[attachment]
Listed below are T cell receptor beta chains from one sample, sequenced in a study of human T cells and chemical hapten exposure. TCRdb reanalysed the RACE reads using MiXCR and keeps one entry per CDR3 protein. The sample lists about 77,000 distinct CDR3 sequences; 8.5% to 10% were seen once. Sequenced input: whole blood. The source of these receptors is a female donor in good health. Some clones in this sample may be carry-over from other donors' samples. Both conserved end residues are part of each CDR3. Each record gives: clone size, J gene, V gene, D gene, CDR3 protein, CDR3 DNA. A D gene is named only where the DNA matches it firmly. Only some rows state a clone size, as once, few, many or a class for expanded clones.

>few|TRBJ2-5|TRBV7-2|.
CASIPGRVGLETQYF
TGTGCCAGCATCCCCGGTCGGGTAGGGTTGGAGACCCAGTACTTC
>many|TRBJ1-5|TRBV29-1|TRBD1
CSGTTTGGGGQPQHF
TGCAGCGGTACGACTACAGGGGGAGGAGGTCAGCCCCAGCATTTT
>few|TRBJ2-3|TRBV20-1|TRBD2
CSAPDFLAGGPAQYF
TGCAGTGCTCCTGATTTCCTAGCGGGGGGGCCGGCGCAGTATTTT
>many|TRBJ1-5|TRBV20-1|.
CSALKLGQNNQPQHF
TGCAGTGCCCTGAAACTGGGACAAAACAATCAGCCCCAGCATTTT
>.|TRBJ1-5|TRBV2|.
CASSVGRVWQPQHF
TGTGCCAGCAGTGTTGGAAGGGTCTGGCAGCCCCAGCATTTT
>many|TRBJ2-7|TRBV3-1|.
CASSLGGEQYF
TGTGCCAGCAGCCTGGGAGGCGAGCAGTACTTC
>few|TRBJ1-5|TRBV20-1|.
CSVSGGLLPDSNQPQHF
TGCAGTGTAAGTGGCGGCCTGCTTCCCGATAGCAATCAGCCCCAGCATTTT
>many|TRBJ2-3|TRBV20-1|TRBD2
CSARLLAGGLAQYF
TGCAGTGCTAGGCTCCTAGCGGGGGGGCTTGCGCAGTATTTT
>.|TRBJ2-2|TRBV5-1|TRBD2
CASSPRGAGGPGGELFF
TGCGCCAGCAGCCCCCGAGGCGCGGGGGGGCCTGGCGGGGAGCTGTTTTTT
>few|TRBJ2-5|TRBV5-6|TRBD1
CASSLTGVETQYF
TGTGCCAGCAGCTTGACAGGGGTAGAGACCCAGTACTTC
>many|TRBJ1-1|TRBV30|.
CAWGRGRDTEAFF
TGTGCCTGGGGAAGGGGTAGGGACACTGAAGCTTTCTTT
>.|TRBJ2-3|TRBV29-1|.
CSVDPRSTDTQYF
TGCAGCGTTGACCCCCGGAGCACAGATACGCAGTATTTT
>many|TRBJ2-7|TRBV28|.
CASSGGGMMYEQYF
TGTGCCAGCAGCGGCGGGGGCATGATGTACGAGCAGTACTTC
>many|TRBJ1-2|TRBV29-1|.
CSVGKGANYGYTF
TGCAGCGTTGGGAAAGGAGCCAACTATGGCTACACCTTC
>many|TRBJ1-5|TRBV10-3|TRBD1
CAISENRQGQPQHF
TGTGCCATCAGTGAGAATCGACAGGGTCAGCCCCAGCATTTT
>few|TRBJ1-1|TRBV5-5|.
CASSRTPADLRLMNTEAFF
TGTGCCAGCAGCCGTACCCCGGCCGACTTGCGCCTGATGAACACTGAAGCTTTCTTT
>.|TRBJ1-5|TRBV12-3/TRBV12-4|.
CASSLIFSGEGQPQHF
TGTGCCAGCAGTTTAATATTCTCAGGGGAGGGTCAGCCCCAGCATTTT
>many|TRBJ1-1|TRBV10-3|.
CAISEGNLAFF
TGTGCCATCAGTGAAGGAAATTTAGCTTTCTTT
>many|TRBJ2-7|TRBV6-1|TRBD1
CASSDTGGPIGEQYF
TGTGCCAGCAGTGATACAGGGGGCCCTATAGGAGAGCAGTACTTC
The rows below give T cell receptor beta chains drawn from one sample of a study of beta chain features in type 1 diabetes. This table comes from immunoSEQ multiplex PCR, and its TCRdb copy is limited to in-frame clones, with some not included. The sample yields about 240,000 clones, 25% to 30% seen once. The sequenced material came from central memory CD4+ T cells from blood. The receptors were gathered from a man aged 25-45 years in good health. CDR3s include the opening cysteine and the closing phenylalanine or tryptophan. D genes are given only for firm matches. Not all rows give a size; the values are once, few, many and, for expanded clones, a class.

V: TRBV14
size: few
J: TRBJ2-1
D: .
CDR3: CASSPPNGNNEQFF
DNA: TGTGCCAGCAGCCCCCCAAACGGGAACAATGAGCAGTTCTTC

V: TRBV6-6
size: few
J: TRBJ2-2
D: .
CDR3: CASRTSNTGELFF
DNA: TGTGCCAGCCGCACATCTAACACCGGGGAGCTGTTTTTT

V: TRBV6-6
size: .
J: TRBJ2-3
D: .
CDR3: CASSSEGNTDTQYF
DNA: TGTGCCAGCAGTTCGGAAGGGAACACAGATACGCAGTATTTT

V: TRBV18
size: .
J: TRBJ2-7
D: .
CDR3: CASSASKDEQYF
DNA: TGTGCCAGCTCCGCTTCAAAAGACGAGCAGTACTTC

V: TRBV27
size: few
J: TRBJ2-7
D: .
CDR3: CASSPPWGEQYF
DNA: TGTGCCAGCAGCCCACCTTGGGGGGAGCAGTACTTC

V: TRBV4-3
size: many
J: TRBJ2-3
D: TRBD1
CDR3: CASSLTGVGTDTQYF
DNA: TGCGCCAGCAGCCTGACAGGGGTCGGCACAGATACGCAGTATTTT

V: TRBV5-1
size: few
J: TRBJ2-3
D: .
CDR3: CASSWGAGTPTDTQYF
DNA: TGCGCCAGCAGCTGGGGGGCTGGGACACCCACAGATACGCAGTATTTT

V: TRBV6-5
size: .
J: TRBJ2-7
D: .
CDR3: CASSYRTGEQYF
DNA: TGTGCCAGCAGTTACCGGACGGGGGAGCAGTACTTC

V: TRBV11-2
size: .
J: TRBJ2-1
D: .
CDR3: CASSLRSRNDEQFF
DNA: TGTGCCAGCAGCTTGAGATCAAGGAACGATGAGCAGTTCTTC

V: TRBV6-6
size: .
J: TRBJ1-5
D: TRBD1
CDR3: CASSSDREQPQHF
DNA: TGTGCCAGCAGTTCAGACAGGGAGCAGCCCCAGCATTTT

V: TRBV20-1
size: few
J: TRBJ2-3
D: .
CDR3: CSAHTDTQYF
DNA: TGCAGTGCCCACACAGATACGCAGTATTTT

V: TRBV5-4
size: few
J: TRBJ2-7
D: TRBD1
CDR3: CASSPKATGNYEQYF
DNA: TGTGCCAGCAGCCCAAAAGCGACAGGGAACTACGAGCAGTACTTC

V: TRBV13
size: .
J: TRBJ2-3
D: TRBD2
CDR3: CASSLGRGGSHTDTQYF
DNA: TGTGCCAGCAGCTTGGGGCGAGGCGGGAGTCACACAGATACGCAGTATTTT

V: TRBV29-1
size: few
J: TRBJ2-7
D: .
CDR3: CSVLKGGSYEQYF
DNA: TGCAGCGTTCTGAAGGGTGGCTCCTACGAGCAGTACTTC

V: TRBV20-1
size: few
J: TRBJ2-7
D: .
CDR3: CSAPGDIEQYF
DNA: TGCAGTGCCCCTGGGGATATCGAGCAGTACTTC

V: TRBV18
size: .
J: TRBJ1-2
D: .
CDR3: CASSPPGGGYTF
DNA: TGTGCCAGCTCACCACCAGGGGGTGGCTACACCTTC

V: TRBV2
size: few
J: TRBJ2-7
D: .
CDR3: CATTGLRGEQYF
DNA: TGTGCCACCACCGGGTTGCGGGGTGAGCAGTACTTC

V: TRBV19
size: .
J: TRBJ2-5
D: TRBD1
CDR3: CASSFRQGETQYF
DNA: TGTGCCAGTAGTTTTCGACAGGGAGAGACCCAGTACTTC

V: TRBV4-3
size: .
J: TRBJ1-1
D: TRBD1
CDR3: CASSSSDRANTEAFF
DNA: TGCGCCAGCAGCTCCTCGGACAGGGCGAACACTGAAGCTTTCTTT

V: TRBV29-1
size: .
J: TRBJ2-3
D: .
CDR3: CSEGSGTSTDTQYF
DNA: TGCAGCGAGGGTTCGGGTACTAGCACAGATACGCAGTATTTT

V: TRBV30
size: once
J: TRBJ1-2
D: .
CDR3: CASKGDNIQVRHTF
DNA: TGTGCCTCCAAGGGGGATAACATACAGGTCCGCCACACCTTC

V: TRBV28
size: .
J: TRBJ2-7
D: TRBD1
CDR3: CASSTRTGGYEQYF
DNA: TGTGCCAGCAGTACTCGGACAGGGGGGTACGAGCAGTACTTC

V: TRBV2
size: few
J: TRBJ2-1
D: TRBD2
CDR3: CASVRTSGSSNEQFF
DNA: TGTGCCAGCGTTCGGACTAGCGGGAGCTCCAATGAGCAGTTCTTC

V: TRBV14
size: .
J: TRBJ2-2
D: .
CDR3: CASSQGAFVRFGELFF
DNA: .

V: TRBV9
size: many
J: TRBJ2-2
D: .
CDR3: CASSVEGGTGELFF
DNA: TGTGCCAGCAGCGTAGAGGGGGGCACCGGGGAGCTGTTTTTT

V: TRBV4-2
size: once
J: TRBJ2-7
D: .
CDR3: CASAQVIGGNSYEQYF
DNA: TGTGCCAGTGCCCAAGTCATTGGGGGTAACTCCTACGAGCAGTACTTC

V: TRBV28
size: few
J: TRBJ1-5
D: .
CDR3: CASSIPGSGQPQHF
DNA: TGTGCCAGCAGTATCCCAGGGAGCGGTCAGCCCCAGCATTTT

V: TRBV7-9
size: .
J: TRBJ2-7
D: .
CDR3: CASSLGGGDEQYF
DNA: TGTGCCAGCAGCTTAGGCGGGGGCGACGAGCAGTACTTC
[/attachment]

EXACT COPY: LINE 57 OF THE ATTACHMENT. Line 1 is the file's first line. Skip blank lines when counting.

CASSDTGGPIGEQYF